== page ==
NAIROBI, Kenya—Darfur's leading rebel group bowed to pressure from high-powered Western and African diplomats on Friday and accepted a peace agreement with the government of Sudan to end a bloody three-year war.
But analysts immediately raised doubts about whether the agreement would stop the fighting or end attacks on civilians by government-backed militias. The attacks have led to the deaths of more than 200,000 people in a campaign the United States has called genocide.
U.S. Deputy Secretary of State Robert Zoellick, who brokered three days of talks that ended with an all-night session, said the agreement should pave the way for a United Nations peacekeeping force to arrive as early as this fall to stabilize the devastated region. But even he tempered his celebration with caution.
"This can be a very important day of hope and opportunity for the poor people of Darfur, who have been suffering, but it is only a step," he told reporters at the negotiations in Abuja, Nigeria.
The U.N. Security Council has approved sending a peacekeeping mission to Sudan as early as Sept. 30, but the Sudanese government so far has opposed the idea. Sudanese representatives to the negotiations said, however, that they would allow the U.N. mission once a peace agreement was in place.
Two smaller rebel factions declined to sign the agreement, but analysts said those groups weren't strong enough to continue the conflict on their own. They predicted that those factions' leaders would eventually join the agreement or go into exile.
The conflict in Darfur, which U.N. officials have labeled the world's worst humanitarian crisis, began in 2003 when Darfur's black villagers took up arms against the Arab-dominated government in Khartoum, seeking greater political rights.
Khartoum armed Arab militias known as the janjaweed to crush the rebels, launching a campaign of looting, arson and murder that forced more than 2 million people from their homes.
The agreement calls for the Sudanese government to present a plan within 30 days to disarm the janjaweed. The accord also calls for 4,000 rebel troops to be accepted into the national military and for 1,000 to join police forces.
The agreement initially was drafted by mediators from the African Union, who won the approval of the Sudanese government last weekend. But rebel agreement came only after intense negotiations that eventually involved not only Zoellick, but also Nigerian President Olusegun Obasanjo and envoys from the European Union, the Arab League and Great Britain.
The agreement was signed during a ceremony at a presidential residence in the Nigerian capital. A host of turbaned officials, fighters and diplomats attended, witnesses said.
Rebels said their demands for greater political representation and a bigger share of the national wealth weren't met. The agreement allocates Darfur a few more seats in the national legislature, but not the vice presidential post that some rebels wanted.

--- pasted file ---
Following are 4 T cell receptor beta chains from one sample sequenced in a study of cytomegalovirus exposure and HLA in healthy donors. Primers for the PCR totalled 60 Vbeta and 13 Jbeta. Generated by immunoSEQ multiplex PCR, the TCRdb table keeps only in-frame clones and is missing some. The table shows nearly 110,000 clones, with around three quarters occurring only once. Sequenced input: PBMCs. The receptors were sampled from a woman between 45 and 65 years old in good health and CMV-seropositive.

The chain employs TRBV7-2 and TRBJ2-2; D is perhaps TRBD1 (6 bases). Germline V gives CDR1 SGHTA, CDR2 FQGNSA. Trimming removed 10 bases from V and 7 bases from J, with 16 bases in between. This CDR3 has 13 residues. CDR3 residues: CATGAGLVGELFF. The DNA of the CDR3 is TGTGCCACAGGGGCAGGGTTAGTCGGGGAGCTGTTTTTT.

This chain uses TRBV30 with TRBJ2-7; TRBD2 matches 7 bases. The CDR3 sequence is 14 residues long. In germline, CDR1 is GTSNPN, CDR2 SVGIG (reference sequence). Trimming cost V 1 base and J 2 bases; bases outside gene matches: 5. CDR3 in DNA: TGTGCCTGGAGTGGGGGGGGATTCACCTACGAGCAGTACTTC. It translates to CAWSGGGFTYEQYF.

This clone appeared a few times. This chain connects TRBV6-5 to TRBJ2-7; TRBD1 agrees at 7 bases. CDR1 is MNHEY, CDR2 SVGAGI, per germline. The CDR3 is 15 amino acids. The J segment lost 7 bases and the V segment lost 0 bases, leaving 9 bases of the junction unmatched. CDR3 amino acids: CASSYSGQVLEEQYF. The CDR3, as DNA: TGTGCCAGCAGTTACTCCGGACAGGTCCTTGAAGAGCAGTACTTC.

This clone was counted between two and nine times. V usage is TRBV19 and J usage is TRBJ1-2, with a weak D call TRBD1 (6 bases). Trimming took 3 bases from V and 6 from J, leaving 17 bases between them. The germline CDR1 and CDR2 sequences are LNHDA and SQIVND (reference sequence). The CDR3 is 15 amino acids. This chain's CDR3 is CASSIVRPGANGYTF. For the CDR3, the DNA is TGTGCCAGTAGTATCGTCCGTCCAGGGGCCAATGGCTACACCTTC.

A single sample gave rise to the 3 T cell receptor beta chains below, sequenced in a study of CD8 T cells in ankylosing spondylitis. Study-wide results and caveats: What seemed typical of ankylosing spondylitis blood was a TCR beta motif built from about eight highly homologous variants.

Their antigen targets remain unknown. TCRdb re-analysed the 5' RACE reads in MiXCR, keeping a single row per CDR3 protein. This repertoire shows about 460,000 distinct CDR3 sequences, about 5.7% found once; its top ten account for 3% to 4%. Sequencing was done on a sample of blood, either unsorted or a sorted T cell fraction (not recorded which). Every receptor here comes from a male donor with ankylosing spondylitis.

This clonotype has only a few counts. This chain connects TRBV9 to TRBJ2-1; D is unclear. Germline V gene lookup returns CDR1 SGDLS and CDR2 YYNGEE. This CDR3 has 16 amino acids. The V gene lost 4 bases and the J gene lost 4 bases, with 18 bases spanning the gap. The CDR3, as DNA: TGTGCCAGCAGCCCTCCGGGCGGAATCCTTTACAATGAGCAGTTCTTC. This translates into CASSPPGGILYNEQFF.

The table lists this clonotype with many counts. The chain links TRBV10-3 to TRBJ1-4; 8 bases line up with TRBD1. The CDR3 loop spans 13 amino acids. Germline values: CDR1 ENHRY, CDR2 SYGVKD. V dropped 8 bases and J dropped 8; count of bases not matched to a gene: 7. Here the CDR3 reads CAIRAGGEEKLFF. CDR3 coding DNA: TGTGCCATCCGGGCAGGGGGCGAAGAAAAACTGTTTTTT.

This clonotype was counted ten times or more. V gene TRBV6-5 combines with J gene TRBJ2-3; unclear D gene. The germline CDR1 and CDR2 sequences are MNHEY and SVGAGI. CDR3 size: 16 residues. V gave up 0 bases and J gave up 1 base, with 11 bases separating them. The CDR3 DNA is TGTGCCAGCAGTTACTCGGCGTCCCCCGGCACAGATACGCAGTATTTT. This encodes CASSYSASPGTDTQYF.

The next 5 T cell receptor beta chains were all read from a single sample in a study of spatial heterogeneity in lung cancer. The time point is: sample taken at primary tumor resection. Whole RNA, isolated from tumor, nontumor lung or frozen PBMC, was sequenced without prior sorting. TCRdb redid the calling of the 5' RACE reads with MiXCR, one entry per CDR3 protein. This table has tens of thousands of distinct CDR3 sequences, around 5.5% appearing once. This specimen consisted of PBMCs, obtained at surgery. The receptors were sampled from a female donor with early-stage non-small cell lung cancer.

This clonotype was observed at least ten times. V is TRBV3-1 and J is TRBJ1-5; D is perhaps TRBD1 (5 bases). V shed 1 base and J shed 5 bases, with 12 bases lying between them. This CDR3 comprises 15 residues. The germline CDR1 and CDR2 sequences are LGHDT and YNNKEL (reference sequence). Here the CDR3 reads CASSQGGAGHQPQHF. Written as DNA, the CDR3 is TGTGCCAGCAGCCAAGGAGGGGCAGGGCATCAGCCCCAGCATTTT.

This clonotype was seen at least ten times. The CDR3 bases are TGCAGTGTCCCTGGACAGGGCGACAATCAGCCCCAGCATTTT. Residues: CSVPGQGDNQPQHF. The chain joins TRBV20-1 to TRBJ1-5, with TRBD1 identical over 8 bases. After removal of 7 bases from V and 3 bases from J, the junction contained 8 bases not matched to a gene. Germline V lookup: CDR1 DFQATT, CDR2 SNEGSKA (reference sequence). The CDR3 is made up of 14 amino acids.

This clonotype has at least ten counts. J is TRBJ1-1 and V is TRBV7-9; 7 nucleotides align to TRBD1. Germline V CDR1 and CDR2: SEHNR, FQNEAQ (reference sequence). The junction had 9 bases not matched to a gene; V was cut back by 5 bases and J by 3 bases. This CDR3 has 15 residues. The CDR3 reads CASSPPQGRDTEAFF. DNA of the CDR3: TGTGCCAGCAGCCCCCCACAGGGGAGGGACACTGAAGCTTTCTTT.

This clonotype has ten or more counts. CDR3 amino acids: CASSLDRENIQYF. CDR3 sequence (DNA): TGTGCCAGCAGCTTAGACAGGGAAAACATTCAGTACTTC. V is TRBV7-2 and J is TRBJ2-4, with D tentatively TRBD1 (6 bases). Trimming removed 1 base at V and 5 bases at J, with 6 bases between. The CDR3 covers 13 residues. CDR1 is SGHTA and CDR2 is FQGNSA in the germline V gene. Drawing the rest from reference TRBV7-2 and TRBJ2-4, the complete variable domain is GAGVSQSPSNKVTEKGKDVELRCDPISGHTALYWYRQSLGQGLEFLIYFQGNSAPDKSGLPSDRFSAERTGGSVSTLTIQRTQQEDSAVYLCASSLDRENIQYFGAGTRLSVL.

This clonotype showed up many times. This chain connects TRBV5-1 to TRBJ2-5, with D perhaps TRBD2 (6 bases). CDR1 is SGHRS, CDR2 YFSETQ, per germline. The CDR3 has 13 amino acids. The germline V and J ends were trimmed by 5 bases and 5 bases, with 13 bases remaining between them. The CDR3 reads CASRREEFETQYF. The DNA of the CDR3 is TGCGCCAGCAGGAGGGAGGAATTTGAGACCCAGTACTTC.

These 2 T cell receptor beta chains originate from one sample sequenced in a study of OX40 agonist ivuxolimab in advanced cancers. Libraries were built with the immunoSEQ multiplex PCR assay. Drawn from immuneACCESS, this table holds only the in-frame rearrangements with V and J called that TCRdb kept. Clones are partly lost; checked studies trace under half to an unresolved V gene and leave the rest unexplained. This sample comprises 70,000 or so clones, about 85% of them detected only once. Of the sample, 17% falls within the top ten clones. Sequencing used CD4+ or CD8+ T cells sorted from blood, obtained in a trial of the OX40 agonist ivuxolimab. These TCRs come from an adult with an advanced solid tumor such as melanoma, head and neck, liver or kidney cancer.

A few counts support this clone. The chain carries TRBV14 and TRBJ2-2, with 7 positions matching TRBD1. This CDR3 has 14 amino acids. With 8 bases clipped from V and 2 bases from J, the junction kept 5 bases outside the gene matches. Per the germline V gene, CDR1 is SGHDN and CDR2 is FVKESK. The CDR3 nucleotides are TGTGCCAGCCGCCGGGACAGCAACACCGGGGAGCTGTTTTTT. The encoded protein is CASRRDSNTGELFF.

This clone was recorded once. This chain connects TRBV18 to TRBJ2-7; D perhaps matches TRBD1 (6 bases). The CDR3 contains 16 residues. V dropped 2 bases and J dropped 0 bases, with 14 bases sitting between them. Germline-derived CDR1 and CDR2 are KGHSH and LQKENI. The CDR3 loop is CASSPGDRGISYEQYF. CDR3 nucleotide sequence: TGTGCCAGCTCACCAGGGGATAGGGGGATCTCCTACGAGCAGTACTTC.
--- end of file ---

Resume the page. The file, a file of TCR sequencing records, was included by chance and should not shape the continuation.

Rebels also said that an annual government rehabilitation grant of $200 million for the region wasn't enough to compensate war victims.
Deep divisions among the rebel groups in recent months spilled over onto the battlefield in Darfur, adding to the violence and posing a huge challenge for mediators. In the end, analysts said, negotiators focused on getting the leading rebel faction, the Sudan Liberation Army, led by Minni Minnawi, to sign on, hoping the others would follow.
"He was the only one in Abuja capable of continuing to fight a war, and he was the one whose signature everyone wanted to get," said Colin Thomas-Jensen, a Horn of Africa expert at the International Crisis Group research agency.
Experts said that, given Sudan's track record, sustained international pressure on Khartoum and the rebels would be needed to ensure the success of the peace agreement.
They noted that the government signed a peace deal last year with rebels in southern Sudan, ending a two-decade civil war there. But Khartoum has repeatedly stalled implementation of the so-called Comprehensive Peace Agreement—which ignored the conflicts in Darfur and in Sudan's simmering east—while the southern rebels have been plagued by internal squabbling.
"There's a very similar dynamic at play here," Thomas-Jensen said. "The rebel movements are terribly divided, and you have a government that has the ability to implement the deal, but we're not sure they will."
In recent months, according to rights groups, Sudan has backed janjaweed attacks in neighboring Chad, where tens of thousands of Darfur refugees have sought shelter. Many analysts also believe Khartoum was behind a failed coup attempt in Chad last month.
Humanitarian officials say Khartoum is blocking access to some of the hardest-hit parts of Darfur, where about 1.8 million people live in camps. Last month, the government prevented U.N. emergency relief coordinator Jan Egeland from visiting Darfur, although Egeland plans to return next week.
On Friday, Ted Dagne, a veteran Africa analyst at the nonpartisan Congressional Research Service, said the rebels signed the deal knowing it was fundamentally flawed.
"If I were in their shoes and I knew it was a bad agreement, but I still wanted my people in the displaced persons' and refugee camps to go back home, then signing would be my choice," Dagne said. "And that's what (Minnawi) at the end decided."
(c) 2006, Knight Ridder/Tribune Information Services.
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